The long-running, independently developed Out of the Park Baseball series returns for another spring to give baseball fans an outlet for their stat-fueled obsession. The underlying simulation model is once again excellent, as always, with impressively realistic results based on a player’s ratings in various offensive and defensive categories.
More importantly, there is enough plausible variation in your simulations to make for intriguing seasons that can largely be shaped by injuries, storyline-related incidents, and your managerial skills. Send a runner on catcher Yadier Molina, and he will likely be gunned down like a clay pigeon. Trot out Mark Reynolds against Justin Verlander (or just about any pitcher) and brace for the gale-force winds coming from home plate.
Sight for Sore Eyes
Yet Out of the Park Baseball 13 does so much more than deliver a faithful simulation of baseball on an individual game basis -- its scope is broader than Prince Fielder’s belt. As with earlier versions, the biggest part of the game’s attraction is drafting your own motley crew of players in a fictional league, seeing how they develop over time as they grow old (and expensive) while you attempt to build a dynasty to rival the Yankees. You can create your own logos, team names, uniforms and farm system, and you'll be able to play alone or manage your league online.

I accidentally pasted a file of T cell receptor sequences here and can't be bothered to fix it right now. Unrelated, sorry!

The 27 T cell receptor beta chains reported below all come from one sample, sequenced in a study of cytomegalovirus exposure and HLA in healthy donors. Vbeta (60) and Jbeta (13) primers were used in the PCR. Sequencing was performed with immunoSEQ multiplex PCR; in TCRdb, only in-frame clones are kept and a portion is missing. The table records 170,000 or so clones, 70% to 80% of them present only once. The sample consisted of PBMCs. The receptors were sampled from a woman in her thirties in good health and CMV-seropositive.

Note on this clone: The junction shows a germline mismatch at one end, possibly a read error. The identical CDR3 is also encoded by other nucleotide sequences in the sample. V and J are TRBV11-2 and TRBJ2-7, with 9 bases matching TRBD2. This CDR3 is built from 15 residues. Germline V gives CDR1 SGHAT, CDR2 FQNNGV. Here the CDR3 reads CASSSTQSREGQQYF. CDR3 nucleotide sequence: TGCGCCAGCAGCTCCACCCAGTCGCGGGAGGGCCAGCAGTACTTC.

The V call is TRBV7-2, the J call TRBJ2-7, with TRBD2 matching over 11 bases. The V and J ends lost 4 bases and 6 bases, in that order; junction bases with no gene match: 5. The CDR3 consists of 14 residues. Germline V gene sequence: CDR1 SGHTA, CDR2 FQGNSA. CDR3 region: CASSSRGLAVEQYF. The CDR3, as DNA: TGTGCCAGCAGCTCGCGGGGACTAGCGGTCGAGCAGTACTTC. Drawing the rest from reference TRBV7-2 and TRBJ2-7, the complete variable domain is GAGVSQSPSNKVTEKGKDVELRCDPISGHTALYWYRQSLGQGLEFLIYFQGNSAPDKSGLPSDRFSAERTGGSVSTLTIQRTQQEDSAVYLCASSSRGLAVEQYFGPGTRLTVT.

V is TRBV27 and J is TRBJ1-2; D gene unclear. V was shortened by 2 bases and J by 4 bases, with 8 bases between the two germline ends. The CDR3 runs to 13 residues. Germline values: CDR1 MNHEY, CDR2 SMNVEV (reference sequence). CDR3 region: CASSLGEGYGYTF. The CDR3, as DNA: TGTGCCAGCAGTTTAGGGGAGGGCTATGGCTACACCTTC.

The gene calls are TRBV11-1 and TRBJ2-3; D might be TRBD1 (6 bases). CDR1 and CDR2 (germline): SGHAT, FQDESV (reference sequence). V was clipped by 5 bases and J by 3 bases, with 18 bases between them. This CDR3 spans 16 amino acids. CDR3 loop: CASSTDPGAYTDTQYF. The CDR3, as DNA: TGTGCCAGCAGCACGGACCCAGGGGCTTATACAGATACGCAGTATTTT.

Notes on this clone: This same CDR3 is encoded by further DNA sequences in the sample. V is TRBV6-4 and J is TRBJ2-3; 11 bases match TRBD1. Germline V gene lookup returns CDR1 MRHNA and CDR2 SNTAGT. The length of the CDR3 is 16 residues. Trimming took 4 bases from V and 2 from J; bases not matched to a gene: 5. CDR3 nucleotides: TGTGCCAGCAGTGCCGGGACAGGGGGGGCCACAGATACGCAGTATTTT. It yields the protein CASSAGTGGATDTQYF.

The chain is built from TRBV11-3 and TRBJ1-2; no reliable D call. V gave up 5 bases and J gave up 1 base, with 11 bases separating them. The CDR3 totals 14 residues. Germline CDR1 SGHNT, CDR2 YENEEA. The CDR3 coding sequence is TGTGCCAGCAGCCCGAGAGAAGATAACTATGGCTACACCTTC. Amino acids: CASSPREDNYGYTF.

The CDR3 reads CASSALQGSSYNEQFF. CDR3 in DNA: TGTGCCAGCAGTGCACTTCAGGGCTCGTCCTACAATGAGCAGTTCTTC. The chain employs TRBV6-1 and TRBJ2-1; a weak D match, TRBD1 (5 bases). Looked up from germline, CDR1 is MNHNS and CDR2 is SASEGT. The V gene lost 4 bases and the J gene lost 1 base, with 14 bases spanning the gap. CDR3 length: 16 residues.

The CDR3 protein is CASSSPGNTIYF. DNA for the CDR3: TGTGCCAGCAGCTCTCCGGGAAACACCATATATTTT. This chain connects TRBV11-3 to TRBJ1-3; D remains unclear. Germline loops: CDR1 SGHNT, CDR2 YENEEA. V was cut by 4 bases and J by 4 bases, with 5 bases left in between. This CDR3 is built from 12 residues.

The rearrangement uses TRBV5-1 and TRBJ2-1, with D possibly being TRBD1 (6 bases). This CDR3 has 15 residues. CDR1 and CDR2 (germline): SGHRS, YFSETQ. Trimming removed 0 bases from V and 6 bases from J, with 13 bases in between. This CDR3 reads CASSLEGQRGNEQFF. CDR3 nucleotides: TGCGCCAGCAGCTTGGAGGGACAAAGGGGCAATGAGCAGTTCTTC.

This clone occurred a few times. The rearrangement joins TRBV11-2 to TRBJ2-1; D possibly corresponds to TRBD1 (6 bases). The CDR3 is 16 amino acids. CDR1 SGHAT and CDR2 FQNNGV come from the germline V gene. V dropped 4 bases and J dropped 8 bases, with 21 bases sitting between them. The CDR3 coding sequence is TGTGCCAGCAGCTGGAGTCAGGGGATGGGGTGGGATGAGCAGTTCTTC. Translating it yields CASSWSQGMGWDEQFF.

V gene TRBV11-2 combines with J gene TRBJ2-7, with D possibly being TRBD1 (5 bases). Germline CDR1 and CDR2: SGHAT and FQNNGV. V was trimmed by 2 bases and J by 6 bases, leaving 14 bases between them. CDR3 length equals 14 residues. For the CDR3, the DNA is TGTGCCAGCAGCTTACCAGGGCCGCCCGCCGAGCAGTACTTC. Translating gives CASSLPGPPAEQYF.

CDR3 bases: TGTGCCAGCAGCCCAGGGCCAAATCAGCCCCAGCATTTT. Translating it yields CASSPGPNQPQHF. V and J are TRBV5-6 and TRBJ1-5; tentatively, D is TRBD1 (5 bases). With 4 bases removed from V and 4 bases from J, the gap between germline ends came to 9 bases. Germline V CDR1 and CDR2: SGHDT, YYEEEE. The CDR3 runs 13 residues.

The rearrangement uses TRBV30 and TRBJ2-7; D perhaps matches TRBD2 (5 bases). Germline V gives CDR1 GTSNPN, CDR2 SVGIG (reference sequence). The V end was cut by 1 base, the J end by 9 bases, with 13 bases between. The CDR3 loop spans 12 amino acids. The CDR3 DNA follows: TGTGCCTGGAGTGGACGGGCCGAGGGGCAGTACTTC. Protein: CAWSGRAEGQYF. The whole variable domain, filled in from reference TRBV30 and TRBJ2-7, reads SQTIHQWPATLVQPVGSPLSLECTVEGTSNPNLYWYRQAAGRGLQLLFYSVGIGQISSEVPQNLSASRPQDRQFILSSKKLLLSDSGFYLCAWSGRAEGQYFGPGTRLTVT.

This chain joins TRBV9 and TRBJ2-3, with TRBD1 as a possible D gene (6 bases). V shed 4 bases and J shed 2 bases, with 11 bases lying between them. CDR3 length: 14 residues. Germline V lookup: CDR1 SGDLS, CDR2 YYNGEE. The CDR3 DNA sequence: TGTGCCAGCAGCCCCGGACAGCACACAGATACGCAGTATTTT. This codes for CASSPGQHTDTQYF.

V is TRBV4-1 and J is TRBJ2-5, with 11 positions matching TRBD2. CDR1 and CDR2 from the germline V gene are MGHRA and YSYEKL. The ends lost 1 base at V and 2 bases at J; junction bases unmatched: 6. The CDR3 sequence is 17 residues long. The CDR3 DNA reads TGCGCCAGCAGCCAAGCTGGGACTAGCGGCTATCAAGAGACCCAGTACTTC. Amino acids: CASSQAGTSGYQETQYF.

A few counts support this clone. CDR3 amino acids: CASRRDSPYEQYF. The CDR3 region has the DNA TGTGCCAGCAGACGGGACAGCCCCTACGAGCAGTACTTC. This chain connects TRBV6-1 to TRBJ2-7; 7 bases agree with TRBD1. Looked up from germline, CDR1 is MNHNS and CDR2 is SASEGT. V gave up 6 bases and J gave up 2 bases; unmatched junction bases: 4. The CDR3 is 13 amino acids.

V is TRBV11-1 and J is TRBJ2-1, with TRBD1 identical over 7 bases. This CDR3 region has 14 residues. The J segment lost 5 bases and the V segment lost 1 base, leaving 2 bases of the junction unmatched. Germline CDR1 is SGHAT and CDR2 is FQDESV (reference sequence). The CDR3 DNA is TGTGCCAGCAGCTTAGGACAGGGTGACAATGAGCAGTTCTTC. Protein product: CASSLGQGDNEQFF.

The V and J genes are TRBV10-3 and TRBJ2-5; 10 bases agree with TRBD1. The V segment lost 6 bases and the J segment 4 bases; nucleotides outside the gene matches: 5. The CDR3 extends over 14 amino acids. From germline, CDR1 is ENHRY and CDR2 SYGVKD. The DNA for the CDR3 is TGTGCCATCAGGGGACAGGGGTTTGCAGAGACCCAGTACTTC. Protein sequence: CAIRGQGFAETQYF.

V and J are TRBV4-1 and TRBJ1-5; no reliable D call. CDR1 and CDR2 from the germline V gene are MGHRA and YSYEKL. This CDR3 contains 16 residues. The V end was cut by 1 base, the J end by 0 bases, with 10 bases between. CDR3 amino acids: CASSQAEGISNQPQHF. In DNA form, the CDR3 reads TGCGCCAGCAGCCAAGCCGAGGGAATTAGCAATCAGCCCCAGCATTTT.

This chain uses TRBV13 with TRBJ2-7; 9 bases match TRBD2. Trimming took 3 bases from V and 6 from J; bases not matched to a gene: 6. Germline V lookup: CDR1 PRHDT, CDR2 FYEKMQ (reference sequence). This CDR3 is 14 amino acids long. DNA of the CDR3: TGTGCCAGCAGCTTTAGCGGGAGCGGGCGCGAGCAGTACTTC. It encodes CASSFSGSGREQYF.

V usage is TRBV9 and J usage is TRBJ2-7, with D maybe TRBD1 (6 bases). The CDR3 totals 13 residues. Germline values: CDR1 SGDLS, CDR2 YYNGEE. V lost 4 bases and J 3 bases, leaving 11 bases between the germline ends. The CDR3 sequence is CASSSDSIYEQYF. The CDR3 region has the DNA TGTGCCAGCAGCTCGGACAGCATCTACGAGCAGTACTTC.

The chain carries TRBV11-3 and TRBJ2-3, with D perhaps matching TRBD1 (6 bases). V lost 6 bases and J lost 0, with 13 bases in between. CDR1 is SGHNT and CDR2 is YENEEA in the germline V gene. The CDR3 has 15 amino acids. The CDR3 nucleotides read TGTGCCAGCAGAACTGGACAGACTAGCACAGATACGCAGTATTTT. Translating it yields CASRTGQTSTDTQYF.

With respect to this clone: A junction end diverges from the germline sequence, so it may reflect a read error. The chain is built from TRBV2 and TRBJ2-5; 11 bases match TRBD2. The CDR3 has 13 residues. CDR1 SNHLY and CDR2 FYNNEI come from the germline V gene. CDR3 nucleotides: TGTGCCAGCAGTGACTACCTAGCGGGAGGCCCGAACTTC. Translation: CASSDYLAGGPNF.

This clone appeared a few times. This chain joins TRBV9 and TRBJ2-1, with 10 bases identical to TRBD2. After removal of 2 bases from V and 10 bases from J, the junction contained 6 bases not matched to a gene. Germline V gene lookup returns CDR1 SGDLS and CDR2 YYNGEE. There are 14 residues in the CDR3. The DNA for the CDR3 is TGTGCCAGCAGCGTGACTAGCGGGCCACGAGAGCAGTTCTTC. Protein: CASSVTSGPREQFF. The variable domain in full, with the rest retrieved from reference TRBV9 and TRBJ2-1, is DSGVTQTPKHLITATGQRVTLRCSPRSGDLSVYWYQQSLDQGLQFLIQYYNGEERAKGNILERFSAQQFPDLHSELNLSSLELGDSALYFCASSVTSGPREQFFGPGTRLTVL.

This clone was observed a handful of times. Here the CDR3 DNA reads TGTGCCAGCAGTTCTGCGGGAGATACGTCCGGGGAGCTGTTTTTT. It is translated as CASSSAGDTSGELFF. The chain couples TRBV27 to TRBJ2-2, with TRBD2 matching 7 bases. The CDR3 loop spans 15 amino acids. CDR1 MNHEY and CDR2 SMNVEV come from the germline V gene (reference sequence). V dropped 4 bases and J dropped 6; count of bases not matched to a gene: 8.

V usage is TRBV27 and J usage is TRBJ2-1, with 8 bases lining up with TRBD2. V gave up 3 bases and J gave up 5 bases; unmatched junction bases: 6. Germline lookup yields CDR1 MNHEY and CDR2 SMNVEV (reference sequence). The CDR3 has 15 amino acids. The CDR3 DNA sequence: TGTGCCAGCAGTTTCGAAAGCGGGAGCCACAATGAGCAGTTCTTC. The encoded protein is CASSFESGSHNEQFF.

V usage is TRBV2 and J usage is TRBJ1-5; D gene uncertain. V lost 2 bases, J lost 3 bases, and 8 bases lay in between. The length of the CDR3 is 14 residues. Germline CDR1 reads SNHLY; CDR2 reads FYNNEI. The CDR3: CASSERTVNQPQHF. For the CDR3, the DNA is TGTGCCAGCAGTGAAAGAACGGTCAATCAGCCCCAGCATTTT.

While owners of previous versions of the game are doubtlessly still enjoying their game, Out of the Park Baseball 13 offers plenty of incentives for fans to consider upgrading. First and foremost is the completely revamped user interface and menu system, with screens offering a more unified look and sharper appearance (although there might be a bit too much of the color “blue”).